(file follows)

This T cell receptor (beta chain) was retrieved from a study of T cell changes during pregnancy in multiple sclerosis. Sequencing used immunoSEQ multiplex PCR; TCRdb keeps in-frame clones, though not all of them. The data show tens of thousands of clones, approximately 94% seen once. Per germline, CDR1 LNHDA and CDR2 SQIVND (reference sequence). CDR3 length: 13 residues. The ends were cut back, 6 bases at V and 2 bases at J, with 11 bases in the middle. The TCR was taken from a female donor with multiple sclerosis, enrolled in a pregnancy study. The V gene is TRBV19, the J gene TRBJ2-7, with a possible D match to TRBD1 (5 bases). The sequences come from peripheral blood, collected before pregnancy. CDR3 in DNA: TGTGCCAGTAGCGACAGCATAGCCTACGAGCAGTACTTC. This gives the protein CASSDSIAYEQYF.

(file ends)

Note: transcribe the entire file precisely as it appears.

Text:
This T cell receptor (beta chain) was retrieved from a study of T cell changes during pregnancy in multiple sclerosis. Sequencing used immunoSEQ multiplex PCR; TCRdb keeps in-frame clones, though not all of them. The data show tens of thousands of clones, approximately 94% seen once. Per germline, CDR1 LNHDA and CDR2 SQIVND (reference sequence). CDR3 length: 13 residues. The ends were cut back, 6 bases at V and 2 bases at J, with 11 bases in the middle. The TCR was taken from a female donor with multiple sclerosis, enrolled in a pregnancy study. The V gene is TRBV19, the J gene TRBJ2-7, with a possible D match to TRBD1 (5 bases). The sequences come from peripheral blood, collected before pregnancy. CDR3 in DNA: TGTGCCAGTAGCGACAGCATAGCCTACGAGCAGTACTTC. This gives the protein CASSDSIAYEQYF.